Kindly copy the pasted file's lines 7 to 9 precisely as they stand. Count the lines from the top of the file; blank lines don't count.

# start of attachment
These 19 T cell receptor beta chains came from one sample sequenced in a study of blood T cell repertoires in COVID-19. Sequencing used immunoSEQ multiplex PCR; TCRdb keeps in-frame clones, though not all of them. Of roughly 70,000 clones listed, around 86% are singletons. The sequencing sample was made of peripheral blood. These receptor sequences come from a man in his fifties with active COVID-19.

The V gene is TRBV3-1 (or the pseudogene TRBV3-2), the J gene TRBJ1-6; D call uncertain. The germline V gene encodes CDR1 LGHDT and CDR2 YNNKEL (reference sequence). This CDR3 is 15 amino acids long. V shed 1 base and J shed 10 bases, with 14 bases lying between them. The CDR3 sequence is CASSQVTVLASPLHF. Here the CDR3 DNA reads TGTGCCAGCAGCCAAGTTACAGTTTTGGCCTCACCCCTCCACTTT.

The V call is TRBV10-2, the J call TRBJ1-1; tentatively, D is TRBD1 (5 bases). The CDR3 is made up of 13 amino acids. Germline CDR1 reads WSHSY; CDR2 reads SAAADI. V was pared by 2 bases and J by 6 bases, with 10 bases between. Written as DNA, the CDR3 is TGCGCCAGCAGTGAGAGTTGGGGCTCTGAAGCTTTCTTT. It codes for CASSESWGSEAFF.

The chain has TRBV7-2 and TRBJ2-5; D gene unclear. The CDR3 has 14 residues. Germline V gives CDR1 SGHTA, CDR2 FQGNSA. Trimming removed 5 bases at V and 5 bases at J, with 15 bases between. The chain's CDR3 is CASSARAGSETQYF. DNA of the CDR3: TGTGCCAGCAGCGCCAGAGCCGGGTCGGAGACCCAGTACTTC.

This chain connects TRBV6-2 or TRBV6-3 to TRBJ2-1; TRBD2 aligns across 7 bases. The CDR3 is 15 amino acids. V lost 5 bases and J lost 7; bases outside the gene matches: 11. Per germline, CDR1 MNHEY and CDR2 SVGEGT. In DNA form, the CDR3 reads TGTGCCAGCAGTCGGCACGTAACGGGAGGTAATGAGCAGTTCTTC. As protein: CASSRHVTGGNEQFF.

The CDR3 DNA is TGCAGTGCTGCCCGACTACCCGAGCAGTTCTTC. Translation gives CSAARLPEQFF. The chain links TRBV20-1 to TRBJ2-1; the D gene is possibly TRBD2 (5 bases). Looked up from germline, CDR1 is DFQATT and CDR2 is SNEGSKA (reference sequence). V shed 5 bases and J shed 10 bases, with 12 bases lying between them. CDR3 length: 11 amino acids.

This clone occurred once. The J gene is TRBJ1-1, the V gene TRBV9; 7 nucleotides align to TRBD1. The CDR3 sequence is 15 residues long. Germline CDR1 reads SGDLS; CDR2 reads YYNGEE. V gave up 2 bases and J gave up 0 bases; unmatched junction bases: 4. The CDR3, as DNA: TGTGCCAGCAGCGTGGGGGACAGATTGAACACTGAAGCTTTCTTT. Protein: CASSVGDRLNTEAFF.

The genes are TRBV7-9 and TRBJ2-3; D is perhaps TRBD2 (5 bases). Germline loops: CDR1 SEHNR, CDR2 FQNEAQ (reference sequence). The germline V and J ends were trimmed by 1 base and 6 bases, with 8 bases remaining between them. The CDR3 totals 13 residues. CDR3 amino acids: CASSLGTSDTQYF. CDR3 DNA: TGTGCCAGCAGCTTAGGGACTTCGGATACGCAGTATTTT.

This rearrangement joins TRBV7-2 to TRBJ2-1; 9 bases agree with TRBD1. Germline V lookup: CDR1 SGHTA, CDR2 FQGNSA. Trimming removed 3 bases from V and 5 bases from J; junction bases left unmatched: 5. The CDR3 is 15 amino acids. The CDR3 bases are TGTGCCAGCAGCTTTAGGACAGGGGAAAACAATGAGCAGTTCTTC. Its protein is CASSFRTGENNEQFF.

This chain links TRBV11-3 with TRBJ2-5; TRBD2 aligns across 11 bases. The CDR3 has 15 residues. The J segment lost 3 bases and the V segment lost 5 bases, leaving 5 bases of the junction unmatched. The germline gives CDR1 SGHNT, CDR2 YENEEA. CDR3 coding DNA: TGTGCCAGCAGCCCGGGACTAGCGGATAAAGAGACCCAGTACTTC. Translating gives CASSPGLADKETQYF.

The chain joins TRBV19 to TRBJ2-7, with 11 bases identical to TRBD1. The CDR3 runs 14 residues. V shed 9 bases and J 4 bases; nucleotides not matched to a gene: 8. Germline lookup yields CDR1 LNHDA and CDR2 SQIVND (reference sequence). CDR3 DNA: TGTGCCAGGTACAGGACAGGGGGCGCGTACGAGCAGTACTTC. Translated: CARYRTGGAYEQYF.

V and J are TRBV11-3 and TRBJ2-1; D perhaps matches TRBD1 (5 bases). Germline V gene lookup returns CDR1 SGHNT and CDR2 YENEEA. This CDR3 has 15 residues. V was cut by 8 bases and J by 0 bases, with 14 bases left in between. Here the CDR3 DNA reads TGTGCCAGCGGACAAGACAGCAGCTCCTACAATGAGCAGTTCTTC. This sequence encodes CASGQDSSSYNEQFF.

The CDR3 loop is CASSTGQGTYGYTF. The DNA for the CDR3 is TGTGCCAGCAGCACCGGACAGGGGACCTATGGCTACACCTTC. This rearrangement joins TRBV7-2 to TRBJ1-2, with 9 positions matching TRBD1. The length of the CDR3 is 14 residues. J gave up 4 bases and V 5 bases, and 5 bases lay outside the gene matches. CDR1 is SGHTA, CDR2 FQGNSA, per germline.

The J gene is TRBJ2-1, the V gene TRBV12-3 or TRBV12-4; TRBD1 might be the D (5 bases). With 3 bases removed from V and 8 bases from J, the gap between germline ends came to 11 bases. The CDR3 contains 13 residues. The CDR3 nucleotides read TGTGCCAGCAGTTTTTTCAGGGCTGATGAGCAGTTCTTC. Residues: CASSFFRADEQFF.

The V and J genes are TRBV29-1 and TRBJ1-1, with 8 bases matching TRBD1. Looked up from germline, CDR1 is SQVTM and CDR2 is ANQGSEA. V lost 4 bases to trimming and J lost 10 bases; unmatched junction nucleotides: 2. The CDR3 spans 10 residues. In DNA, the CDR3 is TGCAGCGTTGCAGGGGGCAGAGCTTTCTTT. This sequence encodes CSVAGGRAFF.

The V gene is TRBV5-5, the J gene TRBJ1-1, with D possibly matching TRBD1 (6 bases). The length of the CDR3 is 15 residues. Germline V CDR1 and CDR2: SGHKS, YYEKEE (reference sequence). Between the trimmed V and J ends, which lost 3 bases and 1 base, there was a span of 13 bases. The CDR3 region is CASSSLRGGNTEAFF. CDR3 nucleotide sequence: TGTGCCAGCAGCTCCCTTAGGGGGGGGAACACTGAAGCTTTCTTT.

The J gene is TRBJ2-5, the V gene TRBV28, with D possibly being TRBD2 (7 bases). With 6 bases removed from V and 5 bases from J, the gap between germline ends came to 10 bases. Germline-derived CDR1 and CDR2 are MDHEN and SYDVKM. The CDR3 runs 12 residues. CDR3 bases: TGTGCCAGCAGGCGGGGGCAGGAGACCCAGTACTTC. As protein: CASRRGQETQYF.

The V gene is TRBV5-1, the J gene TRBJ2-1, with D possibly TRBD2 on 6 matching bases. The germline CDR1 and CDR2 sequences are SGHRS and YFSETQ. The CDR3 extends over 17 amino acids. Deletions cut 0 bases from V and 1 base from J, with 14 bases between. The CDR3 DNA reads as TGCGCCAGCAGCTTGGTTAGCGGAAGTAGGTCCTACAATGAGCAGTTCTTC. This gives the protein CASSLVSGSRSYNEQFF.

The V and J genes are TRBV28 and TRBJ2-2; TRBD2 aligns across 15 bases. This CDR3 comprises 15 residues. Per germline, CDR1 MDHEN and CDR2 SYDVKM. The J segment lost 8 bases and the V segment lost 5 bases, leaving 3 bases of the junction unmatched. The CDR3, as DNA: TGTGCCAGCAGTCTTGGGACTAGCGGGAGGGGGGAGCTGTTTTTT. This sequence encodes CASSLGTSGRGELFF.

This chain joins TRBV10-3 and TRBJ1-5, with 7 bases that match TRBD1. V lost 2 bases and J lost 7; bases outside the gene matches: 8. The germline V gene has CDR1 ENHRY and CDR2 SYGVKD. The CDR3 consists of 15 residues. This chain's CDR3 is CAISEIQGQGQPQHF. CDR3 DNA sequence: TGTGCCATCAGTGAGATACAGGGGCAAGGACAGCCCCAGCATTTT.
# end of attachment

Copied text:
This clone occurred once. The J gene is TRBJ1-1, the V gene TRBV9; 7 nucleotides align to TRBD1. The CDR3 sequence is 15 residues long. Germline CDR1 reads SGDLS; CDR2 reads YYNGEE. V gave up 2 bases and J gave up 0 bases; unmatched junction bases: 4. The CDR3, as DNA: TGTGCCAGCAGCGTGGGGGACAGATTGAACACTGAAGCTTTCTTT. Protein: CASSVGDRLNTEAFF.

The genes are TRBV7-9 and TRBJ2-3; D is perhaps TRBD2 (5 bases). Germline loops: CDR1 SEHNR, CDR2 FQNEAQ (reference sequence). The germline V and J ends were trimmed by 1 base and 6 bases, with 8 bases remaining between them. The CDR3 totals 13 residues. CDR3 amino acids: CASSLGTSDTQYF. CDR3 DNA: TGTGCCAGCAGCTTAGGGACTTCGGATACGCAGTATTTT.

This rearrangement joins TRBV7-2 to TRBJ2-1; 9 bases agree with TRBD1. Germline V lookup: CDR1 SGHTA, CDR2 FQGNSA. Trimming removed 3 bases from V and 5 bases from J; junction bases left unmatched: 5. The CDR3 is 15 amino acids. The CDR3 bases are TGTGCCAGCAGCTTTAGGACAGGGGAAAACAATGAGCAGTTCTTC. Its protein is CASSFRTGENNEQFF.